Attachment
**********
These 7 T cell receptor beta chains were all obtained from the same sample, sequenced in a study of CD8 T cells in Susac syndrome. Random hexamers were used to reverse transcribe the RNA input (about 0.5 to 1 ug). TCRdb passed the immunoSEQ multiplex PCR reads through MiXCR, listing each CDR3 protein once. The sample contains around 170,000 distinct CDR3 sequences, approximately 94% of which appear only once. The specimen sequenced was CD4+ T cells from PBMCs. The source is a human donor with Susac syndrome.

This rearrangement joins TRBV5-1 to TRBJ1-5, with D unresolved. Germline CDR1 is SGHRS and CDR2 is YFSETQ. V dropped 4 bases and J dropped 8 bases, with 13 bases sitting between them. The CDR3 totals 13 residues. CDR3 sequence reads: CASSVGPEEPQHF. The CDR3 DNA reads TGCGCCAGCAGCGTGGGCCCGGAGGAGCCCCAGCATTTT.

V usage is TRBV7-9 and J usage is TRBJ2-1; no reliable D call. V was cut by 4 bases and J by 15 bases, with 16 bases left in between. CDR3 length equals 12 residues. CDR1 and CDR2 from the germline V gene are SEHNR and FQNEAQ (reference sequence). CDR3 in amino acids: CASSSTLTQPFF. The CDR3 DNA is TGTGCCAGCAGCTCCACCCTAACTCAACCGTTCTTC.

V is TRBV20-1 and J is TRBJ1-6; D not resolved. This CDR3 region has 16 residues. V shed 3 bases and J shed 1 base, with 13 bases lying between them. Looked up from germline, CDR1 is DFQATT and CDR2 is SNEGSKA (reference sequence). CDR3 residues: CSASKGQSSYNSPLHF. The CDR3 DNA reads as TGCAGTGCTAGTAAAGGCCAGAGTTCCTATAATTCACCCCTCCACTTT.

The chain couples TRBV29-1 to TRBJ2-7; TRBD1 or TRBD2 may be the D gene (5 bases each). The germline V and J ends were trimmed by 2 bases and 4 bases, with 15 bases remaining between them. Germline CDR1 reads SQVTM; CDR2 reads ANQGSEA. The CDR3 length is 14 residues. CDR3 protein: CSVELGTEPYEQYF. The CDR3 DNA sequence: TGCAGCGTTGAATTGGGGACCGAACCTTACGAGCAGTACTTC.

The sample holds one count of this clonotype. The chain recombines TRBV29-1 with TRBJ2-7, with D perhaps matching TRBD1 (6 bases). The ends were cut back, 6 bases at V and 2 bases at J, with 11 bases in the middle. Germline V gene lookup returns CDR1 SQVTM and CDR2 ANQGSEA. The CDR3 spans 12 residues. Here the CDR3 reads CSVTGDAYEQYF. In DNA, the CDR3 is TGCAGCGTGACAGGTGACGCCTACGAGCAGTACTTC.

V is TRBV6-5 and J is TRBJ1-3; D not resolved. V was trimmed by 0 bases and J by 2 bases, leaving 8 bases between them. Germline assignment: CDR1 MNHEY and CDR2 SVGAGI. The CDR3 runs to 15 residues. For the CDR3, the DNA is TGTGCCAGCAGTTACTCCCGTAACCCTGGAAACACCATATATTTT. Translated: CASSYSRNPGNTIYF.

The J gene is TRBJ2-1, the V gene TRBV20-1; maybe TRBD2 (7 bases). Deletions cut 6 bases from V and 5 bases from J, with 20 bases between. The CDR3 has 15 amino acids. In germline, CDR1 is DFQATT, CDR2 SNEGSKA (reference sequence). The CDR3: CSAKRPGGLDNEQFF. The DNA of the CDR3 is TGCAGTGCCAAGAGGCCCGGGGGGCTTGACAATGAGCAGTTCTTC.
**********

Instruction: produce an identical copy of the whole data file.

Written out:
These 7 T cell receptor beta chains were all obtained from the same sample, sequenced in a study of CD8 T cells in Susac syndrome. Random hexamers were used to reverse transcribe the RNA input (about 0.5 to 1 ug). TCRdb passed the immunoSEQ multiplex PCR reads through MiXCR, listing each CDR3 protein once. The sample contains around 170,000 distinct CDR3 sequences, approximately 94% of which appear only once. The specimen sequenced was CD4+ T cells from PBMCs. The source is a human donor with Susac syndrome.

This rearrangement joins TRBV5-1 to TRBJ1-5, with D unresolved. Germline CDR1 is SGHRS and CDR2 is YFSETQ. V dropped 4 bases and J dropped 8 bases, with 13 bases sitting between them. The CDR3 totals 13 residues. CDR3 sequence reads: CASSVGPEEPQHF. The CDR3 DNA reads TGCGCCAGCAGCGTGGGCCCGGAGGAGCCCCAGCATTTT.

V usage is TRBV7-9 and J usage is TRBJ2-1; no reliable D call. V was cut by 4 bases and J by 15 bases, with 16 bases left in between. CDR3 length equals 12 residues. CDR1 and CDR2 from the germline V gene are SEHNR and FQNEAQ (reference sequence). CDR3 in amino acids: CASSSTLTQPFF. The CDR3 DNA is TGTGCCAGCAGCTCCACCCTAACTCAACCGTTCTTC.

V is TRBV20-1 and J is TRBJ1-6; D not resolved. This CDR3 region has 16 residues. V shed 3 bases and J shed 1 base, with 13 bases lying between them. Looked up from germline, CDR1 is DFQATT and CDR2 is SNEGSKA (reference sequence). CDR3 residues: CSASKGQSSYNSPLHF. The CDR3 DNA reads as TGCAGTGCTAGTAAAGGCCAGAGTTCCTATAATTCACCCCTCCACTTT.

The chain couples TRBV29-1 to TRBJ2-7; TRBD1 or TRBD2 may be the D gene (5 bases each). The germline V and J ends were trimmed by 2 bases and 4 bases, with 15 bases remaining between them. Germline CDR1 reads SQVTM; CDR2 reads ANQGSEA. The CDR3 length is 14 residues. CDR3 protein: CSVELGTEPYEQYF. The CDR3 DNA sequence: TGCAGCGTTGAATTGGGGACCGAACCTTACGAGCAGTACTTC.

The sample holds one count of this clonotype. The chain recombines TRBV29-1 with TRBJ2-7, with D perhaps matching TRBD1 (6 bases). The ends were cut back, 6 bases at V and 2 bases at J, with 11 bases in the middle. Germline V gene lookup returns CDR1 SQVTM and CDR2 ANQGSEA. The CDR3 spans 12 residues. Here the CDR3 reads CSVTGDAYEQYF. In DNA, the CDR3 is TGCAGCGTGACAGGTGACGCCTACGAGCAGTACTTC.

V is TRBV6-5 and J is TRBJ1-3; D not resolved. V was trimmed by 0 bases and J by 2 bases, leaving 8 bases between them. Germline assignment: CDR1 MNHEY and CDR2 SVGAGI. The CDR3 runs to 15 residues. For the CDR3, the DNA is TGTGCCAGCAGTTACTCCCGTAACCCTGGAAACACCATATATTTT. Translated: CASSYSRNPGNTIYF.

The J gene is TRBJ2-1, the V gene TRBV20-1; maybe TRBD2 (7 bases). Deletions cut 6 bases from V and 5 bases from J, with 20 bases between. The CDR3 has 15 amino acids. In germline, CDR1 is DFQATT, CDR2 SNEGSKA (reference sequence). The CDR3: CSAKRPGGLDNEQFF. The DNA of the CDR3 is TGCAGTGCCAAGAGGCCCGGGGGGCTTGACAATGAGCAGTTCTTC.